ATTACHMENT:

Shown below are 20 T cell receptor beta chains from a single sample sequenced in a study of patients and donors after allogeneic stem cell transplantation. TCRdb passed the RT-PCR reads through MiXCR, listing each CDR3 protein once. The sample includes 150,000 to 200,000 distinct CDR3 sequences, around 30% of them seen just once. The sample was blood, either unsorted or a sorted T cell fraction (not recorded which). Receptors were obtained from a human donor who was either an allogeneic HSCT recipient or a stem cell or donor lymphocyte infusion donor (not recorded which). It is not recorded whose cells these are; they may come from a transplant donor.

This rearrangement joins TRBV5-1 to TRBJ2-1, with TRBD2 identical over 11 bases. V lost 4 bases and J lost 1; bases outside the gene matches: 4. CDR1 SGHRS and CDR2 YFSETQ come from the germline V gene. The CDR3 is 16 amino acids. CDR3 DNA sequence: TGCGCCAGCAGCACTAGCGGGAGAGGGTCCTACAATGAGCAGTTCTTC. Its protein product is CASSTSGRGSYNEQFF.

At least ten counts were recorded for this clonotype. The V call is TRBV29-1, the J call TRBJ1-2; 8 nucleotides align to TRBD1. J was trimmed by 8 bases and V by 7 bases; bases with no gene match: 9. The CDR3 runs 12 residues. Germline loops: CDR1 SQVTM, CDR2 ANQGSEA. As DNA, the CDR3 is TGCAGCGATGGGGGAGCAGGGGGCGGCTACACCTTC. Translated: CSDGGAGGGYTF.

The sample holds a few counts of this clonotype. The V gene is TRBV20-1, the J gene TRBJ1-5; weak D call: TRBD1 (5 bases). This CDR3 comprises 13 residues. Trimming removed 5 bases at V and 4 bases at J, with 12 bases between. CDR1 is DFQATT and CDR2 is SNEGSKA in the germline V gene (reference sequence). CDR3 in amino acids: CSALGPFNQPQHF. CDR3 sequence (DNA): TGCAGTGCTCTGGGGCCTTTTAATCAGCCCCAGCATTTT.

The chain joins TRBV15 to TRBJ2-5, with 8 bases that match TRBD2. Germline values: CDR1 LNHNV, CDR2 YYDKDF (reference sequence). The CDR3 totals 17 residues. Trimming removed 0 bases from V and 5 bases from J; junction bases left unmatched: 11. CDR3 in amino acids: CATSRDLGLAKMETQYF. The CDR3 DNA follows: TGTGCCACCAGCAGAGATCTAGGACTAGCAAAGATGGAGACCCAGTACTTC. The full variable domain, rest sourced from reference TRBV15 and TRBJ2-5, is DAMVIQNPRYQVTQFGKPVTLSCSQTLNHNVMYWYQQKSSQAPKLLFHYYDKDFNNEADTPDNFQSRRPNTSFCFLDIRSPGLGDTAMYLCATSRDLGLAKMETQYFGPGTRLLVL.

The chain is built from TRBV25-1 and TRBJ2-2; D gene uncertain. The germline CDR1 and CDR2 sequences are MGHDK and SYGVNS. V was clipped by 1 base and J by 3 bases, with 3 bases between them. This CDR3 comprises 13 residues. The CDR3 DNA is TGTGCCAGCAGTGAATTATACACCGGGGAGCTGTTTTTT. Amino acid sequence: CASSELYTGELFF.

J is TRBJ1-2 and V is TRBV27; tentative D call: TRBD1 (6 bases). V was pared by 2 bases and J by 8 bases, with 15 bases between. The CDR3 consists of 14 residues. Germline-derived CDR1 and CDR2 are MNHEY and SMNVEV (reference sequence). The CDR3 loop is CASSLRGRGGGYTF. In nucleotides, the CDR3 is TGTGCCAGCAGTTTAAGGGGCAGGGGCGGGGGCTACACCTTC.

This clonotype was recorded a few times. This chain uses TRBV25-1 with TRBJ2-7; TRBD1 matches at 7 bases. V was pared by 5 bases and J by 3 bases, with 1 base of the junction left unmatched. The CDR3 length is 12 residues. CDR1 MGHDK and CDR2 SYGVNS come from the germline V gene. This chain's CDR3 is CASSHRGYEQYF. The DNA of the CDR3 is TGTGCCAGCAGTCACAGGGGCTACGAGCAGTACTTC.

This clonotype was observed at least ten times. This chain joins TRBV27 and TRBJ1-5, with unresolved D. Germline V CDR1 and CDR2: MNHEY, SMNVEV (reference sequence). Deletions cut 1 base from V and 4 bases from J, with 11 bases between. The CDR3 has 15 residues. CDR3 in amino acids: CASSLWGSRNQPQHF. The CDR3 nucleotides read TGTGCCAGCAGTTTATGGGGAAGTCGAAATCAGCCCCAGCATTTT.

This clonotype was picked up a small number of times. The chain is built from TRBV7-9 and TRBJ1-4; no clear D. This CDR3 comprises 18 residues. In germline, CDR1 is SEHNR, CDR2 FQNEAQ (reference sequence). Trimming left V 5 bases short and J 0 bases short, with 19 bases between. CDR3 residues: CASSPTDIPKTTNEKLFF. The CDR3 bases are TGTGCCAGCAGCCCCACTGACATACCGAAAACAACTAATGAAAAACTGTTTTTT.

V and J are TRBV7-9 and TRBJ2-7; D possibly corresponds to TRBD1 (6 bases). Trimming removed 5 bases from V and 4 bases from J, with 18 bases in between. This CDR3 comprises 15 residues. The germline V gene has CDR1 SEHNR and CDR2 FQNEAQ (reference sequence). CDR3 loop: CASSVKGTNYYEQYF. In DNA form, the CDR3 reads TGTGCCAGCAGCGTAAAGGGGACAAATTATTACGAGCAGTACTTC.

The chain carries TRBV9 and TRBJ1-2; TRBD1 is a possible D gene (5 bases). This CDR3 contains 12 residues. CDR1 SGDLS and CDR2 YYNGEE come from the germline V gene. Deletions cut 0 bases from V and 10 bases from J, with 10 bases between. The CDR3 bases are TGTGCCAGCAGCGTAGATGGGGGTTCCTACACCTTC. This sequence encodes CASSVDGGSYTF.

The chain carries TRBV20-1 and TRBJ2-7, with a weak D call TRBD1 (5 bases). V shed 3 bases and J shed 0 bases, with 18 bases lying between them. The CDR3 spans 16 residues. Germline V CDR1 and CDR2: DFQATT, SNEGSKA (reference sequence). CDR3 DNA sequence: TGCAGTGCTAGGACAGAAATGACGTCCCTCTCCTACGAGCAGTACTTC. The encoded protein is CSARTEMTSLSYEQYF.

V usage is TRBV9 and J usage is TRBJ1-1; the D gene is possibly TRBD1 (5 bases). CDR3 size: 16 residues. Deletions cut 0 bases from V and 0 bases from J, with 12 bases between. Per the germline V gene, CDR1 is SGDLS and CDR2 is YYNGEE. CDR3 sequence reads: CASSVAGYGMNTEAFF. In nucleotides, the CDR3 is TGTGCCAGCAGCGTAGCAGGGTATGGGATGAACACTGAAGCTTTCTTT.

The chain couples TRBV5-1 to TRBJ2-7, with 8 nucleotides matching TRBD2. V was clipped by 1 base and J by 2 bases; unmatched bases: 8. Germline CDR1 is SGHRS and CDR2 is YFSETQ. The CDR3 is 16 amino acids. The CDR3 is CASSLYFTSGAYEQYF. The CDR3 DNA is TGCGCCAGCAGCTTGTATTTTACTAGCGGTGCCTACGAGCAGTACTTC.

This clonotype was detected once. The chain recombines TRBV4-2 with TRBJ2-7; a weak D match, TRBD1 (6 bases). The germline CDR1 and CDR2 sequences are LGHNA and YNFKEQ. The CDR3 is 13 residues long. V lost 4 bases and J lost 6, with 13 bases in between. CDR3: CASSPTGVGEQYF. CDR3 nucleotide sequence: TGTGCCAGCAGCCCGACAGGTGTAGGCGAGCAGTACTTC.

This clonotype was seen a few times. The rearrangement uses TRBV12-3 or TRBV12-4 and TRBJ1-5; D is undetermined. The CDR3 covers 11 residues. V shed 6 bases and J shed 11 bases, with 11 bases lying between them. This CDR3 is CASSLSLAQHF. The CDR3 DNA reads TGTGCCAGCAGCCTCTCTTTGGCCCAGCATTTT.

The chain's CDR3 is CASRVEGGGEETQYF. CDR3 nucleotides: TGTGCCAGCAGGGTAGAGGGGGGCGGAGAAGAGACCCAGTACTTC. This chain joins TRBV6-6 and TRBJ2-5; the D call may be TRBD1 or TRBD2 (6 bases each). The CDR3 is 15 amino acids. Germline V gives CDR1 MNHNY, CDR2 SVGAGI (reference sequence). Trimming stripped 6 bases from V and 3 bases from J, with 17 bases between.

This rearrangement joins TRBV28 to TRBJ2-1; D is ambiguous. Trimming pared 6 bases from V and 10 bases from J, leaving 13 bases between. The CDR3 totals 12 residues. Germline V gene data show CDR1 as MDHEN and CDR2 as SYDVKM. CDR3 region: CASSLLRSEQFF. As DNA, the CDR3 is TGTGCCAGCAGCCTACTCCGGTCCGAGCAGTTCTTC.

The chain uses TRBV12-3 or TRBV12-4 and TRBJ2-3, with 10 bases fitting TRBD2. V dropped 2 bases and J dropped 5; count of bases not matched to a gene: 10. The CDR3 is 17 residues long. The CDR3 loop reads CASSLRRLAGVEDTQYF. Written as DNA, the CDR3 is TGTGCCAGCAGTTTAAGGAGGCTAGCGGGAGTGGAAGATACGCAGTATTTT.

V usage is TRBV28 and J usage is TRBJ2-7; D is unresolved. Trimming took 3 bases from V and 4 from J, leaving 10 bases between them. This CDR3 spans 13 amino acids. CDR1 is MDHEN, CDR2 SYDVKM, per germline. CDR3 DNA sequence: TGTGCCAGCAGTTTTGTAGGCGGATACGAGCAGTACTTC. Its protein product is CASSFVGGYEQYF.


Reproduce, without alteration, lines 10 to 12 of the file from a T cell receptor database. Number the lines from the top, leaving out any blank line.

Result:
This clonotype was picked up a small number of times. The chain is built from TRBV7-9 and TRBJ1-4; no clear D. This CDR3 comprises 18 residues. In germline, CDR1 is SEHNR, CDR2 FQNEAQ (reference sequence). Trimming left V 5 bases short and J 0 bases short, with 19 bases between. CDR3 residues: CASSPTDIPKTTNEKLFF. The CDR3 bases are TGTGCCAGCAGCCCCACTGACATACCGAAAACAACTAATGAAAAACTGTTTTTT.

V and J are TRBV7-9 and TRBJ2-7; D possibly corresponds to TRBD1 (6 bases). Trimming removed 5 bases from V and 4 bases from J, with 18 bases in between. This CDR3 comprises 15 residues. The germline V gene has CDR1 SEHNR and CDR2 FQNEAQ (reference sequence). CDR3 loop: CASSVKGTNYYEQYF. In DNA form, the CDR3 reads TGTGCCAGCAGCGTAAAGGGGACAAATTATTACGAGCAGTACTTC.

The chain carries TRBV9 and TRBJ1-2; TRBD1 is a possible D gene (5 bases). This CDR3 contains 12 residues. CDR1 SGDLS and CDR2 YYNGEE come from the germline V gene. Deletions cut 0 bases from V and 10 bases from J, with 10 bases between. The CDR3 bases are TGTGCCAGCAGCGTAGATGGGGGTTCCTACACCTTC. This sequence encodes CASSVDGGSYTF.